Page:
In my last post about bastard malts I touched the question how difficult it is to recognize the distillery of an undisclosed malt. Taking this thought a step further leads to an interesting conclusion about cask management.
Let me pick up and recapitulate that point on a broader basis: A distillery standard bottling gains its distinctive character by careful selection of the casks that are used for mixing the batches that are to be bottled. The distillery master blender might for example choose 20% refill oloroso sherry butts and 80% first fill bourbon hogsheads for their 12yo. If the distillery manages to maintain the supply of casks and to ensure continuity in their new spirit production, it should not be difficult to minimize batch variation over the years. All standard bottlings put together, this is what whisky drinkers will recognize as “distillery profile”.
Now every distillery has their own “recipes” for making their standard bottlings, which often leads to clearly discernible distillery profiles. For example it’s fairly easy to tell an Laphroaig 10 from an Ardbeg 10 or Caol Ila 12.
But as soon as random batches or single casks are sold to the independents and bottled as undisclosed malts, things are not so obvious anymore. Almost certainly a debate will evolve which distillery the malt might be from. This means nothing less than this: Whiskies from different distilleries whose basic production parameters differ not too much are to be considered equivalent.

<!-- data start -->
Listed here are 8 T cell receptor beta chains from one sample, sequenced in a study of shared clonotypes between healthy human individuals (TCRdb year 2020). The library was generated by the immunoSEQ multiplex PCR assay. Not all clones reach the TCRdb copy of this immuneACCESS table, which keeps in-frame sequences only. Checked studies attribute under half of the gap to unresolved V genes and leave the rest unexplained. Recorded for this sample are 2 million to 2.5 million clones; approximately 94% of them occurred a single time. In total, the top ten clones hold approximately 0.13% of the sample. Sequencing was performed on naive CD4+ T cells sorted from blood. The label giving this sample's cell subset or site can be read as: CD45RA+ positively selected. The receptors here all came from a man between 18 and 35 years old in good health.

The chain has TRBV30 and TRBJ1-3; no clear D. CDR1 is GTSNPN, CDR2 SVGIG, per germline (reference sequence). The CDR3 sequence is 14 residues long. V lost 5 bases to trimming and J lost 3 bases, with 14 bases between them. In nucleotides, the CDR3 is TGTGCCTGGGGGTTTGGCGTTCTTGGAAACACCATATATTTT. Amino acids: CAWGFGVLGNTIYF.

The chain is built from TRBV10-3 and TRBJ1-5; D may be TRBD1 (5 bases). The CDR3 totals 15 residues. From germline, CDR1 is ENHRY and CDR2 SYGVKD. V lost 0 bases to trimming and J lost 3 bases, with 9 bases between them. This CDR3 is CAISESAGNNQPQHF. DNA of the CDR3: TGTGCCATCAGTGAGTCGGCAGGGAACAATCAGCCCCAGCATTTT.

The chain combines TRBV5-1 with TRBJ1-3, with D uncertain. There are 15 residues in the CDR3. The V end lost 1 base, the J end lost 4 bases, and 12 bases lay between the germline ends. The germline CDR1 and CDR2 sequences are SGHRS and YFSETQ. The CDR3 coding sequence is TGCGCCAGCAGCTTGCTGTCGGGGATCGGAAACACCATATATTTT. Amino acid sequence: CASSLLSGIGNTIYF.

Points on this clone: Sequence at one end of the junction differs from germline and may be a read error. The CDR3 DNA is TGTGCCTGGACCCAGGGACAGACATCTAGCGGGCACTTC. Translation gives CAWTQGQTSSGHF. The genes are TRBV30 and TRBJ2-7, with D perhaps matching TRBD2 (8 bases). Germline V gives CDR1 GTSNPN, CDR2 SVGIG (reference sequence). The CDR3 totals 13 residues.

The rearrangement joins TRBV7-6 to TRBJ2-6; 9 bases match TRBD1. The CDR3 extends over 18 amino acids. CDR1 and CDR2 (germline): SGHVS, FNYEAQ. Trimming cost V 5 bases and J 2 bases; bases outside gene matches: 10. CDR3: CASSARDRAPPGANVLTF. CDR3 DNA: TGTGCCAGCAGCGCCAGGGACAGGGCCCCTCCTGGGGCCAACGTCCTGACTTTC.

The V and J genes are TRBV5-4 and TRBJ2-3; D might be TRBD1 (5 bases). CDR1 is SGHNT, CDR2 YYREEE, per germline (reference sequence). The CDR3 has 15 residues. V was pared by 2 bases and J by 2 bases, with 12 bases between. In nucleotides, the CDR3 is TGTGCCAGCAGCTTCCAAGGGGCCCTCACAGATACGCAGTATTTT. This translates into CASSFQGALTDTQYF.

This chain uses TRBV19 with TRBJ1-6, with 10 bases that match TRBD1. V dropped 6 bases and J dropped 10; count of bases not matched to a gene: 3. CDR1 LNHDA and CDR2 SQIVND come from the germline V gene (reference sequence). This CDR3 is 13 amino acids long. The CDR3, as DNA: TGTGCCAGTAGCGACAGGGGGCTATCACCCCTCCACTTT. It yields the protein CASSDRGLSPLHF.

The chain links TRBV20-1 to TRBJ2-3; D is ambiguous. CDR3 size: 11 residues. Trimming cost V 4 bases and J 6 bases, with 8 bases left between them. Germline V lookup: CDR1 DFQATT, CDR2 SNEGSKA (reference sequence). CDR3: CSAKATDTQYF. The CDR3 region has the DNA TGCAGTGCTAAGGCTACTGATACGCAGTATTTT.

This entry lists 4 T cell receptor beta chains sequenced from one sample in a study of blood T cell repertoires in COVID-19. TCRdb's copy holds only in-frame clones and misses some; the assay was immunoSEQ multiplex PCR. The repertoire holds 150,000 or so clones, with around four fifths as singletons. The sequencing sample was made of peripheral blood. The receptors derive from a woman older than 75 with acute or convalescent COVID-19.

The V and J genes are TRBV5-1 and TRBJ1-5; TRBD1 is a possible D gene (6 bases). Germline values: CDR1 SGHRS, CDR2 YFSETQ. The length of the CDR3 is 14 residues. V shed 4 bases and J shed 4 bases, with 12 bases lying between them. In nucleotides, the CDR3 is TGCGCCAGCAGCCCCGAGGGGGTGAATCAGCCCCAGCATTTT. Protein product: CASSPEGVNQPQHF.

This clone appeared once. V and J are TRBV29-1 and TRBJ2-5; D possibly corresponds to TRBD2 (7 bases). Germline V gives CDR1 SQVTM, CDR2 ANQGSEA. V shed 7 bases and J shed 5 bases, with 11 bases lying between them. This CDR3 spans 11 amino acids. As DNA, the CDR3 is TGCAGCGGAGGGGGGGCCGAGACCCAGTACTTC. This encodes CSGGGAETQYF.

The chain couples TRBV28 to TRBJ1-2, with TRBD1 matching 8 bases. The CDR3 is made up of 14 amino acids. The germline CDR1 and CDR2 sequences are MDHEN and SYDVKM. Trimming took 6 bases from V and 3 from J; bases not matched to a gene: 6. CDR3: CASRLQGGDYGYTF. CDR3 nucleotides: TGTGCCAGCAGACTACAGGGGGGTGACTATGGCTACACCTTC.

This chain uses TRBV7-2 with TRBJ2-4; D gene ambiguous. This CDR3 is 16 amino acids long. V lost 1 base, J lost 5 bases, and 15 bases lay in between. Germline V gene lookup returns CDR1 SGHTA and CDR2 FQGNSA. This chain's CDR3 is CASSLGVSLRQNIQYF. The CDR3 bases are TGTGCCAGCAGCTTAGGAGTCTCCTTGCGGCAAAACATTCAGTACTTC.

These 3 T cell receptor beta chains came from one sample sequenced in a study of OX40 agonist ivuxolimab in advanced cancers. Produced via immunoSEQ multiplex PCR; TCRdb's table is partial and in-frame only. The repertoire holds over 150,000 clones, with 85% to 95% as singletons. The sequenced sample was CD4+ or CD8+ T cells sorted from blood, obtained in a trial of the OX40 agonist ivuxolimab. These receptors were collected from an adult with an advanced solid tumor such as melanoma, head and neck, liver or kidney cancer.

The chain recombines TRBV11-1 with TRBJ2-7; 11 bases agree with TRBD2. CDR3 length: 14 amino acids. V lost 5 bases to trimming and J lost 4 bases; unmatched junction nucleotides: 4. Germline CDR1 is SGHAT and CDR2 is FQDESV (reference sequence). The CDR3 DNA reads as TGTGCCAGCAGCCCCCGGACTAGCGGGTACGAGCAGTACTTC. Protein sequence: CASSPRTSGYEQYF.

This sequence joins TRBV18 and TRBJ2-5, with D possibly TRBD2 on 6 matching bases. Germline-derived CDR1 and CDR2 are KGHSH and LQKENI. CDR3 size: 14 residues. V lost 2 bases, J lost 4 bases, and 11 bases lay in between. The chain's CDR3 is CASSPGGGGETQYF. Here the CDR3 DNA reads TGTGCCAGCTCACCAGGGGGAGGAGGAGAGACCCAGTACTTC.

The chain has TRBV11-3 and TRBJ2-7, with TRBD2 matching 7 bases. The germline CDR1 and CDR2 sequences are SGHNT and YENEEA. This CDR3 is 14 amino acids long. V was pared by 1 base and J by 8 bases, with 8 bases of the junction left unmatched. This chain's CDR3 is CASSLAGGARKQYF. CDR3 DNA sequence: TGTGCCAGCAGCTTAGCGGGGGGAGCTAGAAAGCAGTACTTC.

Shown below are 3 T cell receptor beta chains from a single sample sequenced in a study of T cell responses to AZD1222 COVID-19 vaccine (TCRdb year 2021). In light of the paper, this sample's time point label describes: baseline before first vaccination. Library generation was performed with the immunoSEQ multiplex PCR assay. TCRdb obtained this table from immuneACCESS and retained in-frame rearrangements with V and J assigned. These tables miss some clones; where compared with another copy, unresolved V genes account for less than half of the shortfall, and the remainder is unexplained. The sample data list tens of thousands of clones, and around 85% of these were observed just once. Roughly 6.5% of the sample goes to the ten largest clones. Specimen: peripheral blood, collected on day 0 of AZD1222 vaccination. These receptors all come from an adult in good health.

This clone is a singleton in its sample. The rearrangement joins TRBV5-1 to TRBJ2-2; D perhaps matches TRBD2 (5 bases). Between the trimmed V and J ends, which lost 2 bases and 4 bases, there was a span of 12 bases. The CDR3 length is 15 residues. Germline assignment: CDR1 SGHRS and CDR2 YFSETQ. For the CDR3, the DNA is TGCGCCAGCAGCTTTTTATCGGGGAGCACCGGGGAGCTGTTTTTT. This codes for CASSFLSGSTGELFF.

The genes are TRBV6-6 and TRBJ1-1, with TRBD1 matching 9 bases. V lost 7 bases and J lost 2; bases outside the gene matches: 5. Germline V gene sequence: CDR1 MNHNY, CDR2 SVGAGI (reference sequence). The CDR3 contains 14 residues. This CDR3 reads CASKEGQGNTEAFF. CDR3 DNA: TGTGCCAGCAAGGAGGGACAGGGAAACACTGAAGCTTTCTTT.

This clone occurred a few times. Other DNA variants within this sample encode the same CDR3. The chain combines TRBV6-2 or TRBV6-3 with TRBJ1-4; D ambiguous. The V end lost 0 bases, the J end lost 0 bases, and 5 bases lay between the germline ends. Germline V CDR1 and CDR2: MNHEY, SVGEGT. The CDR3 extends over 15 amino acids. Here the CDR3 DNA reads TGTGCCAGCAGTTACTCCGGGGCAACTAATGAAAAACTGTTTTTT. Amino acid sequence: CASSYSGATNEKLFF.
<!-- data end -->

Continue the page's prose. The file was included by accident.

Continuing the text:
Still we have some distilleries that are constantly rated higher than others on their original bottlings, Ardbeg and Caol Ila being a prime example for this. What is the reason for this?
In my opinion, cask management makes all the diference. Proper cask management is twofold: At first, it is about selecting the best possible casks for storage after distillation in the first place. The second aspect is selecting the best casks from the aged stock for bottling.
It is the second point that is most crucial for the final quality of the bottled whisky. A good selection makes or breaks it. Connected to this is also the decision which casks are to be sold to blenders or independent bottlers. With all due respect to the role of the master distiller, the job of a distillery master blender is just as important. And only god knows how many fabulous casks may have been drowned in blends because the contents often is only nosed and not tasted. John Hansell recently had an excellent blog post on that topic.
If both master distiller and master blender are good at their jobs, they team up to create a work of art called whisky.